Dead Drop April 8

| anonymous

POLITICS TRUMP PAST PRACTICE: The Dead Drop hears that (even more than usual) senior uniformed U.S. officials are cringing at the prospect of meeting with the media or testifying on the Hill these days. The reason is that pesky reporters and Congressional members keep asking questions premised on things said on the presidential campaign trail.  Without directly specifying the source of the question, inquisitors keep asking things like: “Is NATO obsolete?”  “Should U.S. forces target the families of terrorists?” and “Do you favor Japan, South Korea and Saudi Arabia getting nukes?”   In normal times, the answers to these questions would be easy – but responding publicly today can give the appearance of putting active duty flag and general officers at odds with statements made by the Republican frontrunner Donald Trump who has teed up all these issues.

BOOM BUS: “There’s gotta be more to the story,” Dead Drop aficionados are telling each other concerning last week’s news that the CIA accidentally left some explosive material on a special-needs school bus in Loudon County, VA following a training exercise.  Local officials said the material was C-4 which is pretty stable and normally can’t be detonated by heat, or being dropped – or even with a gun shot. Still, it is considered poor form to leave it lying around.  The CIA has been conducting K-9 training for federal and local law enforcement outfits for a number of years.  We haven’t been able to sniff out whether the dogs in question belonged to the Agency or Loudon County – or why a local school bus was needed for the exercise – but there is no doubt the putty-like explosives came from Langley. We wonder how long it will be before the incident earns the Taiwanese animation treatment.

ROLLING DOUBLE OH SEVEN AND ELEVEN: Jason Hanson is a former CIA officer who has carved a niche for himself giving personal safety tips on TV programs like The Rachel Ray Show, Today, and Shark Tank and a blog that gives tips on things like “7 Key Factors When Choosing a Survival Knife.” Now comes word from the Las Vegas Sun that Hanson has put together a show he calls “Spy, Escape & Evasion,” which has been booked at the Stratosphere hotel & casino in Vegas for three months starting in August.  The Dead Drop figures this is good news for intelligence professionals who may be able to swing by the Stratosphere and get a tax write off for their summer trip to Vegas as professional development.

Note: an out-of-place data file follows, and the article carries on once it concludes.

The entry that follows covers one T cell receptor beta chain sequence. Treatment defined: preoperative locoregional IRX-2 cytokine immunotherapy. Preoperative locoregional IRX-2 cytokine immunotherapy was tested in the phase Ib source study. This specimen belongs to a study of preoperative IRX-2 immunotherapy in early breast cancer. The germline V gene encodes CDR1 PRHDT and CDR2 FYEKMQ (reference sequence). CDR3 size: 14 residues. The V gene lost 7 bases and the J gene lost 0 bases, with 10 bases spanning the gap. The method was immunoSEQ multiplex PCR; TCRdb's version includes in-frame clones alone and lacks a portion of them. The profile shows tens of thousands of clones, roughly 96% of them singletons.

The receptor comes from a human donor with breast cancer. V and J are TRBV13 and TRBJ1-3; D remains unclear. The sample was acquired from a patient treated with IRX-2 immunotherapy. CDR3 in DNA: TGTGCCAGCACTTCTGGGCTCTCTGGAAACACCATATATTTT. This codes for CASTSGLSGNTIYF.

“The Americans” Reviewed by Mike Sulick

Spoiler Alert:  If you don’t want to know (yet) what happened in the most recent episode of the FX series, “The Americans” – stop reading now.

“The Americans”: Season 4, Episode 4

Finally, a ray of hope seeps through the otherwise troubled life of Soviet illegals Philip and Elizabeth Jennings. Thanks to their agent, biowarfare specialist William, their Soviet handler Gabriel is cured of infection from the toxic pathogen. Although the couple was not infected, Elizabeth experiences a violent reaction from the antibiotic and suffers a dark night of the soul. After Elizabeth recovers, she admits Philip was right and they can’t murder the pastor and his wife. However, instead of Philip’s suggestion that they leave, the couple agrees to work on Pastor Tim to convince him that it’s in everyone’s best interest for him to protect their identities.

Nailed it, sort of: As we’ve said before, murder would only complicate the espionage mission of an illegal, so the couple’s decision to abandon their plans for Pastor Tim makes sense. The issue, however, is far from resolved. Gabriel has to convince Moscow that the murder would destroy any hope of recruiting the Jennings’ daughter into the KGB fold – and she’s clearly not about to agree. Besides that, the Jennings’ decision to win over Pastor Tim seems like a doomed “Hail Mary” pass. It should be fascinating to see how the two representatives of godless communism try to manipulate the Christian pastor.

Nailed it… unfortunately: Locked in her Soviet prison cell, Nina Krilova dreams she has regained her freedom when she is suddenly awakened by guards to “transfer” her. She is led out of the cell and told her appeal has been denied, her death sentence still stands, and she will be executed shortly. A second later, she is shot in the back of the head and collapses dead onto the floor. Tragically, the scene is accurate. Traitors to the Soviet cause were typically executed by the “nine grams’ solution,” an allusion to the weight of the bullet fired into the back of the head. 

Failed it: While Elizabeth is recovering, Philip has a very frank and detailed discussion with his agent William about the family issue with his daughter. Intelligence officers may share tidbits of their family life to build rapport, but they don’t, as a rule, discuss serious personal problems with their spies. We nitpickers can probably forgive Philip’s lapse –- he is, after all, severely stressed, and he and his wife just escaped poisoning by a deadly pathogen. But it’s still a lapse.

Failed It… maybe: Straight arrow Stan Beeman ventures further into rogue territory. While his fellow agent takes Marta to dinner, Stan breaks into her apartment and rifles the drawers for possible clues to her spying (he also doesn’t wear latex gloves – the fingerprint division would have a field day!). Stan’s icy demeanor belies his growing fanaticism – in his dogged quest to unmask a mole in the FBI, Stan is conducting an unauthorized, warrantless search. While it may be plausible that an FBI agent could go over the edge as Stan does, we should note that the law enforcement officer in this case is breaking the law he has sworn to uphold.